With increasing focus of the RBI on increasing the liquidity in the financial system, debt funds for shorter tenure are considered to be far more profitable as compared to long-term funds. Debt funds are funds which are managed professionally, and the funds are invested in a diversified portfolio made up of fixed and debt income securities.
These funds regularly pay dividends based on the income on interest, depreciation and appreciation of the Short Term Debt Fund. While the dividends are not fixed, they are hardly volatile because, in most of the cases, the debt securities pay a fixed amount of interest, which is a major part of the dividend.
Let us have a look at five features of these funds.
- Not as Volatile as Equity Market
Debt funds are not as volatile as the equity market, making them a better choice for investors with low-risk appetite. As the funds are invested in fixed and debt-based securities, the interest incomes are fixed, and the prices remain comparatively less volatile.
- More Liquidity as Compared to FDs
Debt funds are highly liquid too. One can withdraw the investments as and when required and the money is available in the bank account in a day or two. Also, unlike FDs, fund houses do not charge penalties if the investors exit the fund too soon. While there are some fund houses that do charge an exit load when investment is withdrawn in 3-6 months, most of the funds do not.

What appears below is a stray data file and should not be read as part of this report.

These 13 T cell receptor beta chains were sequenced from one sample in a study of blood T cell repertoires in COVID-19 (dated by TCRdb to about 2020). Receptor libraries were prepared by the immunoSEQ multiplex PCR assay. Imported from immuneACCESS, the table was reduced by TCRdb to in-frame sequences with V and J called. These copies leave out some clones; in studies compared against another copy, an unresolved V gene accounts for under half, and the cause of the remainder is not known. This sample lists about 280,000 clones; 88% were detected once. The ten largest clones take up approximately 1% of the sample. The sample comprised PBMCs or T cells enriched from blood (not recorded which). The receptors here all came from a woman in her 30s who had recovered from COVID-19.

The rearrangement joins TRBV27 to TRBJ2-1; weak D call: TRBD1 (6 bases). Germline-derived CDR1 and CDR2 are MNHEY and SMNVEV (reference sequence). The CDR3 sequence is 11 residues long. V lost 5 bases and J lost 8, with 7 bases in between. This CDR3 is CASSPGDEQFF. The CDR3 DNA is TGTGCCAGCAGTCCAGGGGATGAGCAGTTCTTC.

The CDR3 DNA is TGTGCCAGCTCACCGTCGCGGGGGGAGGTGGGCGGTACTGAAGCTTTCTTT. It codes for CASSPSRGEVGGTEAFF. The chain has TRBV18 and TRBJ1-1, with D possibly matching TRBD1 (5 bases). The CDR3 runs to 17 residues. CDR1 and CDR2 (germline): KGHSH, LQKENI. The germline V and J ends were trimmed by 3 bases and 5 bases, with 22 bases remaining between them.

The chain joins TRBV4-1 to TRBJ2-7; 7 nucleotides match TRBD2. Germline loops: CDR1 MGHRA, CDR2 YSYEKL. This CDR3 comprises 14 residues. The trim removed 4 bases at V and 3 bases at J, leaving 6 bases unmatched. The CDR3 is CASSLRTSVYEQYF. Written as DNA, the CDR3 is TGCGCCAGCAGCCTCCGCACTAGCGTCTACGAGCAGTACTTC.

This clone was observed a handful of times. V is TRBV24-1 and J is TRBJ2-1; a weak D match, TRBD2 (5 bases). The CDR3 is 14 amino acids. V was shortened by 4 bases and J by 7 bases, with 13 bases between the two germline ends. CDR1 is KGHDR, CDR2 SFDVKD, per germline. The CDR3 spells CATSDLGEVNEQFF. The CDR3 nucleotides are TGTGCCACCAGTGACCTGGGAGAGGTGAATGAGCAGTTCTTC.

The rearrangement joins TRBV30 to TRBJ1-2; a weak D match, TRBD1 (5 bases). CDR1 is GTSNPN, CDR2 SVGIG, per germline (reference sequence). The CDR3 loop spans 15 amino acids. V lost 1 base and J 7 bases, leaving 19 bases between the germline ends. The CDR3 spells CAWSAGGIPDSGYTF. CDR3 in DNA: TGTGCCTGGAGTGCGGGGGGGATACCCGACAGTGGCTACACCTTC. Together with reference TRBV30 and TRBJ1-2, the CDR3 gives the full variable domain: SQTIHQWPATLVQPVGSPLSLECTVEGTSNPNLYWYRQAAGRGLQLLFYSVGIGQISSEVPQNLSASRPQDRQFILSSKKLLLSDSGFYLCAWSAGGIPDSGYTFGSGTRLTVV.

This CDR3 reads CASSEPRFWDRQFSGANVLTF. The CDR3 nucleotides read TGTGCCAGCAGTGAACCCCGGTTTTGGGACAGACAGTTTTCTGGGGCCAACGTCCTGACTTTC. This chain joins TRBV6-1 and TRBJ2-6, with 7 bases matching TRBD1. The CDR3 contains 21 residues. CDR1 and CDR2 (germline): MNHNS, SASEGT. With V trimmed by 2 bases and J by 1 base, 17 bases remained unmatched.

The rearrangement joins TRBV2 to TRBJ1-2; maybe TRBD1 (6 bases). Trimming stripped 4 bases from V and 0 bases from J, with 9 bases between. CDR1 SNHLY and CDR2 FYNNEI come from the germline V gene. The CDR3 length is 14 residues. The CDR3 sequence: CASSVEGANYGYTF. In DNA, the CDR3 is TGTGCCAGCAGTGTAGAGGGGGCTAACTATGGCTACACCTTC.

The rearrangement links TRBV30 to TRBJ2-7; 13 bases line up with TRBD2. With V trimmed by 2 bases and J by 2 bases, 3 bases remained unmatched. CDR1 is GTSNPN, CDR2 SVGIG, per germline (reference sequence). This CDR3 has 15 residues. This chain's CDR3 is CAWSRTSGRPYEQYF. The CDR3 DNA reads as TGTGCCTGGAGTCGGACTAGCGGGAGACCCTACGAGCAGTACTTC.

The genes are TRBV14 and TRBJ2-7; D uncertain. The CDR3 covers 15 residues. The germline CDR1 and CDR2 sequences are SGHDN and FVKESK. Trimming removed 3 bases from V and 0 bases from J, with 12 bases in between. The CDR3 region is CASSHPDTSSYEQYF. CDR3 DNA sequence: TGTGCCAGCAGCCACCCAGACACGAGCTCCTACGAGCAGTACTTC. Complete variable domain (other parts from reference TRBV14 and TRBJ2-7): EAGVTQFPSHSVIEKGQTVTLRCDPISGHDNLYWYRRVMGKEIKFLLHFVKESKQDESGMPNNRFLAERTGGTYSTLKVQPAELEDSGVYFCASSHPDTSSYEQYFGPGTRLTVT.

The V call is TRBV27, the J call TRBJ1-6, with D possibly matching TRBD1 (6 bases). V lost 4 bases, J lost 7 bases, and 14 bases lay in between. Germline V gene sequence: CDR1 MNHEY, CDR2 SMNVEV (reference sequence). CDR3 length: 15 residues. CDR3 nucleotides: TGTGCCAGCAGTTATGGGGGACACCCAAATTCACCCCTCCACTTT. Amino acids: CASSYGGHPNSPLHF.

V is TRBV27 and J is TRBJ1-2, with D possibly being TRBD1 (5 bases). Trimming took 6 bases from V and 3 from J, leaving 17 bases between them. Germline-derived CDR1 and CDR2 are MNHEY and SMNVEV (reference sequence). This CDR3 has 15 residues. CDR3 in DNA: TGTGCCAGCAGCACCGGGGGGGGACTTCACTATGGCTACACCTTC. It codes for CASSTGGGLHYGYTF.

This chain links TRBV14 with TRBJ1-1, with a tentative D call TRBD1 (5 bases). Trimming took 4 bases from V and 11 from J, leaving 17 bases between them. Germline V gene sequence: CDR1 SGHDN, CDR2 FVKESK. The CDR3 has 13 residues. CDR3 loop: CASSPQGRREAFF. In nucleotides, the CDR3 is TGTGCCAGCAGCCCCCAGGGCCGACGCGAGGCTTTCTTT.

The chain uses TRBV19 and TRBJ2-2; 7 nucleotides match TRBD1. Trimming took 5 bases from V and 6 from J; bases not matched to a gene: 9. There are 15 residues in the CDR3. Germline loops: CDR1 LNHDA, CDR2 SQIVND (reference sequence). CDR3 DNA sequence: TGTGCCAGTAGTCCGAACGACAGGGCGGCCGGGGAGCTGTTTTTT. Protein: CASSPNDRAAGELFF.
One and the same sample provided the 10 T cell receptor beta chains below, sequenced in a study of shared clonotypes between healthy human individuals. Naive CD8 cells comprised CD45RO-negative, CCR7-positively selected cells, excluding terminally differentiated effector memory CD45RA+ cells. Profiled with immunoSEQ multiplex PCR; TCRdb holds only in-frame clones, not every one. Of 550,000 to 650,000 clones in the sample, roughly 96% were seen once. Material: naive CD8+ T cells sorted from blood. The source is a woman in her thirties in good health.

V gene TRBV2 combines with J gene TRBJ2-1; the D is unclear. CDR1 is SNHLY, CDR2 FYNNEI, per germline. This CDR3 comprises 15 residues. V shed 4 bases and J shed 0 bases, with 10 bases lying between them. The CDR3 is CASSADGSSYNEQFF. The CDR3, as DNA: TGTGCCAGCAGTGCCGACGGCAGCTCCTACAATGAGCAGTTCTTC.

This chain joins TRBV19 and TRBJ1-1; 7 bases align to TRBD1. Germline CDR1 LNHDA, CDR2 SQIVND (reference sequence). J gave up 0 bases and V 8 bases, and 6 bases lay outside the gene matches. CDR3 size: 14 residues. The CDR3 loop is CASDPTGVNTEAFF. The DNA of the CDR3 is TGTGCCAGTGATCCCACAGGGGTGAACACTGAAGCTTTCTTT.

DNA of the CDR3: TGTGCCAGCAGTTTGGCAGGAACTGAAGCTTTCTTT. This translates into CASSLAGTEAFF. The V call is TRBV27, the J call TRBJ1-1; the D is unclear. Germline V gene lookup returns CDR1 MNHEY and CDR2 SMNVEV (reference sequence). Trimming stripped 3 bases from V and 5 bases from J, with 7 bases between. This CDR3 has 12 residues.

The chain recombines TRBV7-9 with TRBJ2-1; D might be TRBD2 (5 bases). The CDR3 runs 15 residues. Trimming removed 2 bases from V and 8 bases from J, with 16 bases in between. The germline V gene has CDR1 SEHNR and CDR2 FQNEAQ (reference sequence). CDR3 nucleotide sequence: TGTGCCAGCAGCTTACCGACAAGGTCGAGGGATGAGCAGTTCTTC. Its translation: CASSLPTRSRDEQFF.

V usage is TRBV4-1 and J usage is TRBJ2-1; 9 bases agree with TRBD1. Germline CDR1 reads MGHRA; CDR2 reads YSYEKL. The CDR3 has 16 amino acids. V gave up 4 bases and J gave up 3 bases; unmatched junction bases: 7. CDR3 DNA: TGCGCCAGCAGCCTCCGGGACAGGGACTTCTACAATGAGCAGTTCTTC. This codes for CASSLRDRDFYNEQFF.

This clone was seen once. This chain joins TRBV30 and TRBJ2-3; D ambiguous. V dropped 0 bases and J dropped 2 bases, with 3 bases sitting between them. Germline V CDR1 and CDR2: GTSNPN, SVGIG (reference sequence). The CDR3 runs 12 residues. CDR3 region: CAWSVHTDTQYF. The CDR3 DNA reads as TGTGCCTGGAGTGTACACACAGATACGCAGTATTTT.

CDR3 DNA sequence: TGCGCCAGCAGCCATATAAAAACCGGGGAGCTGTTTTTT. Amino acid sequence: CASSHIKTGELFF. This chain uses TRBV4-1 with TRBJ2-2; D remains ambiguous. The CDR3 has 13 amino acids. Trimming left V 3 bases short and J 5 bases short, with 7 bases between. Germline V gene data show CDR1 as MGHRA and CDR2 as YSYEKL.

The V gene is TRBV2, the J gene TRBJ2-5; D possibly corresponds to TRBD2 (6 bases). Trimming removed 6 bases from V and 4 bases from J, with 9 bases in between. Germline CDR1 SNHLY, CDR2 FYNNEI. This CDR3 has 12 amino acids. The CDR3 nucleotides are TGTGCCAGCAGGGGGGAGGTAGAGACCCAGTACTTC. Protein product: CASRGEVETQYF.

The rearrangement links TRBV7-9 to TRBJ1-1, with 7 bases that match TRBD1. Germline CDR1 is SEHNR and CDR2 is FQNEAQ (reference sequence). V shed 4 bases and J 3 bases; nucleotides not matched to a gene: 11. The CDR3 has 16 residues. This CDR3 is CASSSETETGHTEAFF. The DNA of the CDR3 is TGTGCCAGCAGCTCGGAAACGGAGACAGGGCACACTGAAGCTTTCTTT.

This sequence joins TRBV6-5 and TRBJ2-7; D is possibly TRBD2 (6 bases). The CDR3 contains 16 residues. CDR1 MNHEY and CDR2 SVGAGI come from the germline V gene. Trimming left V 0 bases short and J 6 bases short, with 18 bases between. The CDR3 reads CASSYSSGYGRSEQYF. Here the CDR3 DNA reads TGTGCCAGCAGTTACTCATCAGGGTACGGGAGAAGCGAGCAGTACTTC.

- Better Flexibility
Debt funds have better flexibility. One can select a SIP for investing every month and can then change to another scheme, like an equity fund of the same fund house. Moreover, even the investment amount can be increased and decreased, if required.
- Higher Returns
As compared to a fixed deposit, the returns on debt funds can be higher. Whenever the interest rate changes, the bond prices are affected too. Bonds of longer tenure are highly sensitive to the changes in interest rate as compared to bonds of shorter tenure. If there is a rate cut, the prices of long-term bonds increases and this offers higher returns to the investors.
- Fund Continues to Grow Until You Redeem It
When you invest in an open-ended debt fund, the fund continues to grow until the time you redeem it. If the money is invested in a close-ended maturity plan or FD, the investor gets a lump-sum amount when the pre-defined tenure comes to an end. Busy lifestyles and hectic schedules can mean that you might spend a few days before encashing the deposit and reinvest the money. This can have a significant impact on overall returns. One never faces such problem with debt funds as the investment keeps growing until you redeem it.
Debt funds for shorter tenure come with many features that make them an excellent choice for investors with low-risk appetite, who are looking for better returns as compared to FDs and also want regular income.
Mutual Fund investments are subject to market risk. Please read the offer document carefully before investing